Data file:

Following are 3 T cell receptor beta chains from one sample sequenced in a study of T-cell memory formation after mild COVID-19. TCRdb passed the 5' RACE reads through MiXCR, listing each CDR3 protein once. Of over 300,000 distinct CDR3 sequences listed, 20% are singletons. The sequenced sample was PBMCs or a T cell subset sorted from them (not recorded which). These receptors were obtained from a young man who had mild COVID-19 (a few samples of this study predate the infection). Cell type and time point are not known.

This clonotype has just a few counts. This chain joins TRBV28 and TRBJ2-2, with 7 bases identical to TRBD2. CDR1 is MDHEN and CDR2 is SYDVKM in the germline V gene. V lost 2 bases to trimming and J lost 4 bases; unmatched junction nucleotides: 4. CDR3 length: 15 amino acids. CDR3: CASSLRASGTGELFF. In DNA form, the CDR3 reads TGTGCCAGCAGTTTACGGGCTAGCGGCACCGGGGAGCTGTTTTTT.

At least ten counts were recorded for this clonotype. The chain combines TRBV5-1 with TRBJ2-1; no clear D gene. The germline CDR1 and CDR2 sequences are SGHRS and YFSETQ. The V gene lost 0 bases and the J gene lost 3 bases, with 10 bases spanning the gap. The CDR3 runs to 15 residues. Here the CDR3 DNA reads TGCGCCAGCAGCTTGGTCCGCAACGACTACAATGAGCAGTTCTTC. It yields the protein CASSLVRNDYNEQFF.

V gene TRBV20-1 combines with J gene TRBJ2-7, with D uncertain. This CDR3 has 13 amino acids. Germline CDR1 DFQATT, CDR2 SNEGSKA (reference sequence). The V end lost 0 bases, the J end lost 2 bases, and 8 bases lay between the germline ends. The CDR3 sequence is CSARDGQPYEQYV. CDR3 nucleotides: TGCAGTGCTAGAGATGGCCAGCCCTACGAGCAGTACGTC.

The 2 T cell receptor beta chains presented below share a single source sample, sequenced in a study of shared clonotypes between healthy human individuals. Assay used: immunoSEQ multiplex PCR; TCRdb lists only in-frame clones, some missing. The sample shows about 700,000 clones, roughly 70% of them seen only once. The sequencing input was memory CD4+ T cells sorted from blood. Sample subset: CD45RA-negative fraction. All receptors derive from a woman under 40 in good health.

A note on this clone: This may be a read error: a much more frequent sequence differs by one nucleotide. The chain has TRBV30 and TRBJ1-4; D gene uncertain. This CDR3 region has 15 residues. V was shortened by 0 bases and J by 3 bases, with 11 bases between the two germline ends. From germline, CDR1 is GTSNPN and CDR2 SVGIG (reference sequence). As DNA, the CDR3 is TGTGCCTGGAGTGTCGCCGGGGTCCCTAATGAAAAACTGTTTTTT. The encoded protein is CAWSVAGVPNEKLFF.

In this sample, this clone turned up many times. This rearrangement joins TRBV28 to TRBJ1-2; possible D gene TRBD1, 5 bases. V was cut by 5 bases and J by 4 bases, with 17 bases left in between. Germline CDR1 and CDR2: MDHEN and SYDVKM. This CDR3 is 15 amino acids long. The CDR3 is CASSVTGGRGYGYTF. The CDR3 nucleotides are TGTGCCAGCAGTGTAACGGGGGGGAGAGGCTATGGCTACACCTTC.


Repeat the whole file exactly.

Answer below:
Following are 3 T cell receptor beta chains from one sample sequenced in a study of T-cell memory formation after mild COVID-19. TCRdb passed the 5' RACE reads through MiXCR, listing each CDR3 protein once. Of over 300,000 distinct CDR3 sequences listed, 20% are singletons. The sequenced sample was PBMCs or a T cell subset sorted from them (not recorded which). These receptors were obtained from a young man who had mild COVID-19 (a few samples of this study predate the infection). Cell type and time point are not known.

This clonotype has just a few counts. This chain joins TRBV28 and TRBJ2-2, with 7 bases identical to TRBD2. CDR1 is MDHEN and CDR2 is SYDVKM in the germline V gene. V lost 2 bases to trimming and J lost 4 bases; unmatched junction nucleotides: 4. CDR3 length: 15 amino acids. CDR3: CASSLRASGTGELFF. In DNA form, the CDR3 reads TGTGCCAGCAGTTTACGGGCTAGCGGCACCGGGGAGCTGTTTTTT.

At least ten counts were recorded for this clonotype. The chain combines TRBV5-1 with TRBJ2-1; no clear D gene. The germline CDR1 and CDR2 sequences are SGHRS and YFSETQ. The V gene lost 0 bases and the J gene lost 3 bases, with 10 bases spanning the gap. The CDR3 runs to 15 residues. Here the CDR3 DNA reads TGCGCCAGCAGCTTGGTCCGCAACGACTACAATGAGCAGTTCTTC. It yields the protein CASSLVRNDYNEQFF.

V gene TRBV20-1 combines with J gene TRBJ2-7, with D uncertain. This CDR3 has 13 amino acids. Germline CDR1 DFQATT, CDR2 SNEGSKA (reference sequence). The V end lost 0 bases, the J end lost 2 bases, and 8 bases lay between the germline ends. The CDR3 sequence is CSARDGQPYEQYV. CDR3 nucleotides: TGCAGTGCTAGAGATGGCCAGCCCTACGAGCAGTACGTC.

The 2 T cell receptor beta chains presented below share a single source sample, sequenced in a study of shared clonotypes between healthy human individuals. Assay used: immunoSEQ multiplex PCR; TCRdb lists only in-frame clones, some missing. The sample shows about 700,000 clones, roughly 70% of them seen only once. The sequencing input was memory CD4+ T cells sorted from blood. Sample subset: CD45RA-negative fraction. All receptors derive from a woman under 40 in good health.

A note on this clone: This may be a read error: a much more frequent sequence differs by one nucleotide. The chain has TRBV30 and TRBJ1-4; D gene uncertain. This CDR3 region has 15 residues. V was shortened by 0 bases and J by 3 bases, with 11 bases between the two germline ends. From germline, CDR1 is GTSNPN and CDR2 SVGIG (reference sequence). As DNA, the CDR3 is TGTGCCTGGAGTGTCGCCGGGGTCCCTAATGAAAAACTGTTTTTT. The encoded protein is CAWSVAGVPNEKLFF.

In this sample, this clone turned up many times. This rearrangement joins TRBV28 to TRBJ1-2; possible D gene TRBD1, 5 bases. V was cut by 5 bases and J by 4 bases, with 17 bases left in between. Germline CDR1 and CDR2: MDHEN and SYDVKM. This CDR3 is 15 amino acids long. The CDR3 is CASSVTGGRGYGYTF. The CDR3 nucleotides are TGTGCCAGCAGTGTAACGGGGGGGAGAGGCTATGGCTACACCTTC.